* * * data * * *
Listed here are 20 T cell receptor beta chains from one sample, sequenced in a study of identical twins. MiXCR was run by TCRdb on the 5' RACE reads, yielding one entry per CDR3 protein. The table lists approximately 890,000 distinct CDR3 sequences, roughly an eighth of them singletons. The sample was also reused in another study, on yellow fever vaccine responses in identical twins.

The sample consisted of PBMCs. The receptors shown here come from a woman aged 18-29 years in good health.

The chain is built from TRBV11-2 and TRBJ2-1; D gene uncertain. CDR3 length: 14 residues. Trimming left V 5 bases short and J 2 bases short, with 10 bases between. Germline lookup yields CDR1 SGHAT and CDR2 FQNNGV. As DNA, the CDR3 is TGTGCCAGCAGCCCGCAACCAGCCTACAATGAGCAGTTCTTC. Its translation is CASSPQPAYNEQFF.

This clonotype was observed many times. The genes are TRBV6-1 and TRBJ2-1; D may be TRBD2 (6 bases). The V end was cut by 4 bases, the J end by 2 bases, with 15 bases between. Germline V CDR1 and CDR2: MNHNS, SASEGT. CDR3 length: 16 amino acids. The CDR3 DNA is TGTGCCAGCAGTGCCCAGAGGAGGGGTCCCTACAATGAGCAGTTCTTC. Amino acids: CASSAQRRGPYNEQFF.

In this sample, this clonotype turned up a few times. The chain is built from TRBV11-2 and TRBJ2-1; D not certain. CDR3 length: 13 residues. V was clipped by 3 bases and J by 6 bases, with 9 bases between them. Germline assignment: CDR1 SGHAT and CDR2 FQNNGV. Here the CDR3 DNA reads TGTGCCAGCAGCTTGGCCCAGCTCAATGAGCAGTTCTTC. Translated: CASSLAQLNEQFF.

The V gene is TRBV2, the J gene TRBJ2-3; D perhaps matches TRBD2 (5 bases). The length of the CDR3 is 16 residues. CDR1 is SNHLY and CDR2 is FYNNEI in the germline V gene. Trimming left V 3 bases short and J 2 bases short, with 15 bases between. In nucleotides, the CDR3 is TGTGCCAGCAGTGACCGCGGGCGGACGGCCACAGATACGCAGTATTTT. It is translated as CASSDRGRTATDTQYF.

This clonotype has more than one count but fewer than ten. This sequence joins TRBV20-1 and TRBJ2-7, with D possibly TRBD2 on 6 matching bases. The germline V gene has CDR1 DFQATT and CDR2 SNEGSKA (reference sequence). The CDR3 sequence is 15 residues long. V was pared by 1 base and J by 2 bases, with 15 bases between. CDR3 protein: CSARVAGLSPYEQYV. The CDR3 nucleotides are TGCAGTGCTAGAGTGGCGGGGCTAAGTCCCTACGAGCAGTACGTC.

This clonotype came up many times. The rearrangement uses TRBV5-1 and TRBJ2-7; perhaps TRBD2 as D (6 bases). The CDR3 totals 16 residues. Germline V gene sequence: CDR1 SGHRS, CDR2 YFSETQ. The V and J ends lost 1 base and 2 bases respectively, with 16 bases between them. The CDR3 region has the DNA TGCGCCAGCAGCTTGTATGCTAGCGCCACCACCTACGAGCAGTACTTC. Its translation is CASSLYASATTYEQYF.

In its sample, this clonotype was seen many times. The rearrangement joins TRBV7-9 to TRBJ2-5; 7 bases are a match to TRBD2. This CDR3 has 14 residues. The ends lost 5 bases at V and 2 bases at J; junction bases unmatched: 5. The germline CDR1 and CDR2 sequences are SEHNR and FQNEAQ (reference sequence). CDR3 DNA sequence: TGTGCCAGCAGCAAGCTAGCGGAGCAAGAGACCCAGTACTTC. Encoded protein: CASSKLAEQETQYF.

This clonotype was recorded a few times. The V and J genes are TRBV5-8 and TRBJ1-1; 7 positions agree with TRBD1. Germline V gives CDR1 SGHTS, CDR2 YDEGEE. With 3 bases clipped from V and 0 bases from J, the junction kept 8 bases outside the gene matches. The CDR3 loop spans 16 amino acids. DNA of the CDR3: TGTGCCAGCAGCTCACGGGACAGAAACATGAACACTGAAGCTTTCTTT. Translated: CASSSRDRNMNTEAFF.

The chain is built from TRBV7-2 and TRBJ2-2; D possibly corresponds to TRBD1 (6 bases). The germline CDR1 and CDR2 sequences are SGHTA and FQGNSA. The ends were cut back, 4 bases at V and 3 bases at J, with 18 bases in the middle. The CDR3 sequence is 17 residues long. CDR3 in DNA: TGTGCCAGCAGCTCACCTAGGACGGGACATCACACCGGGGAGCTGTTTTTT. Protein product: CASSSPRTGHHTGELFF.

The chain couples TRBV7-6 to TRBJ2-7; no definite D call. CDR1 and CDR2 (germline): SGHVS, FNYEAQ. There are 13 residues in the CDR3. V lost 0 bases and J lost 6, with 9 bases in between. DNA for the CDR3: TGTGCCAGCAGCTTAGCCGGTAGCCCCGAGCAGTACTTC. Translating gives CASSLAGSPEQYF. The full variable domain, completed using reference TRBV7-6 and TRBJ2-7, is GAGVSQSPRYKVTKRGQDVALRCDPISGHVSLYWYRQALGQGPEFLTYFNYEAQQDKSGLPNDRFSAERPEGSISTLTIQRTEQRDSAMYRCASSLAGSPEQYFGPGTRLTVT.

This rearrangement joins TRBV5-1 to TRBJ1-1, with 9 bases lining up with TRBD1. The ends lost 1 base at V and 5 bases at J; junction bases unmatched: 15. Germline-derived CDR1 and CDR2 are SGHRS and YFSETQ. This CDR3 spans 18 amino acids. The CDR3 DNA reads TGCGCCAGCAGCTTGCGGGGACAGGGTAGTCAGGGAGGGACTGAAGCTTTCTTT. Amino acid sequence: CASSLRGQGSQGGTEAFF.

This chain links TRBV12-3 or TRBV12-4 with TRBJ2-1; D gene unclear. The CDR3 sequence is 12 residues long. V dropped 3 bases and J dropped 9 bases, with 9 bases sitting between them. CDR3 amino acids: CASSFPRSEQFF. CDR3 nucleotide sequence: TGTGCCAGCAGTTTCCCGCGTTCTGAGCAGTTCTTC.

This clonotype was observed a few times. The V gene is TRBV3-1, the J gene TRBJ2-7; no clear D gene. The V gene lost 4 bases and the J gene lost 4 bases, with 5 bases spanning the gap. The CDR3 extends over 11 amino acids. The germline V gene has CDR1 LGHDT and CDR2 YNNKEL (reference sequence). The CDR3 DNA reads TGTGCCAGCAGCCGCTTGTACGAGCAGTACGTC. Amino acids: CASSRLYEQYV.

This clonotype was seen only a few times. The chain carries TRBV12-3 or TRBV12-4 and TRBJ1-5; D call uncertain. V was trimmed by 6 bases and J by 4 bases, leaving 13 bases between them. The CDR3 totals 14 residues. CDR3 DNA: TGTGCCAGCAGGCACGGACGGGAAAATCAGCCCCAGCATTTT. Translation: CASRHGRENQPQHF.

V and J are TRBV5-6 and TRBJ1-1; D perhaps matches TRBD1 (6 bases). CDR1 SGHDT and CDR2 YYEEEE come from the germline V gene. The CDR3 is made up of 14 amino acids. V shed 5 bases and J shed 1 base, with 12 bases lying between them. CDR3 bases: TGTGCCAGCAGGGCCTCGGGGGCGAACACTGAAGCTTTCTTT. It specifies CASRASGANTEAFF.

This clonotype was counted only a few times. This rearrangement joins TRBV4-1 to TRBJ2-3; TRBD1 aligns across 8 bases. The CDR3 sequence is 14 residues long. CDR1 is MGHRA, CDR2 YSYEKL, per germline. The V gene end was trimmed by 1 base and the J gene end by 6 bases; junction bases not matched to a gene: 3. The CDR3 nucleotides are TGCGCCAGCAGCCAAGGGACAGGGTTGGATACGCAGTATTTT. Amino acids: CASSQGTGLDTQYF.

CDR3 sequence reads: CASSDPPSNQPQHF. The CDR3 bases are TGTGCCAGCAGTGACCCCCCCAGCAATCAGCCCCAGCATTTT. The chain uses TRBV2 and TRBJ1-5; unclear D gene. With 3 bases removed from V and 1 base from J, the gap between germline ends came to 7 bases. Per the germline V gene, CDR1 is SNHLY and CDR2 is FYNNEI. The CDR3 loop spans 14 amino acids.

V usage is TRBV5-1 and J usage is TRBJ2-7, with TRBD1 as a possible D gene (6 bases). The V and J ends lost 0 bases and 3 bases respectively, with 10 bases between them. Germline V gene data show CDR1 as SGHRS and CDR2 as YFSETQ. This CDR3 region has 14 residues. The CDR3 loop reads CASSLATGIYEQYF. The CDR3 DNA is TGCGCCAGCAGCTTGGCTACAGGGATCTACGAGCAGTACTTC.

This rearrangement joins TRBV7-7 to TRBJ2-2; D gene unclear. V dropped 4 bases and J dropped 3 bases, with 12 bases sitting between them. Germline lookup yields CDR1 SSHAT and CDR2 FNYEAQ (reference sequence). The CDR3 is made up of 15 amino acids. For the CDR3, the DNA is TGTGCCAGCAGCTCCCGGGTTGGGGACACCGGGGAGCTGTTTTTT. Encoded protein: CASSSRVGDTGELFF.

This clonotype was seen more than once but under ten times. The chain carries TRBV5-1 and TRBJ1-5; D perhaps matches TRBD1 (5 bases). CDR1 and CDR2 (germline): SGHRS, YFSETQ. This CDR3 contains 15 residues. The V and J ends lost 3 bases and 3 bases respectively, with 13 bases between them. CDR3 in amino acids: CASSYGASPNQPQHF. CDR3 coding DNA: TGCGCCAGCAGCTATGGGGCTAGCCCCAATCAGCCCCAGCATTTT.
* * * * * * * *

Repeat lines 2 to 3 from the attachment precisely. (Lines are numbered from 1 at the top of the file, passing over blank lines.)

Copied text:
The sample consisted of PBMCs. The receptors shown here come from a woman aged 18-29 years in good health.

The chain is built from TRBV11-2 and TRBJ2-1; D gene uncertain. CDR3 length: 14 residues. Trimming left V 5 bases short and J 2 bases short, with 10 bases between. Germline lookup yields CDR1 SGHAT and CDR2 FQNNGV. As DNA, the CDR3 is TGTGCCAGCAGCCCGCAACCAGCCTACAATGAGCAGTTCTTC. Its translation is CASSPQPAYNEQFF.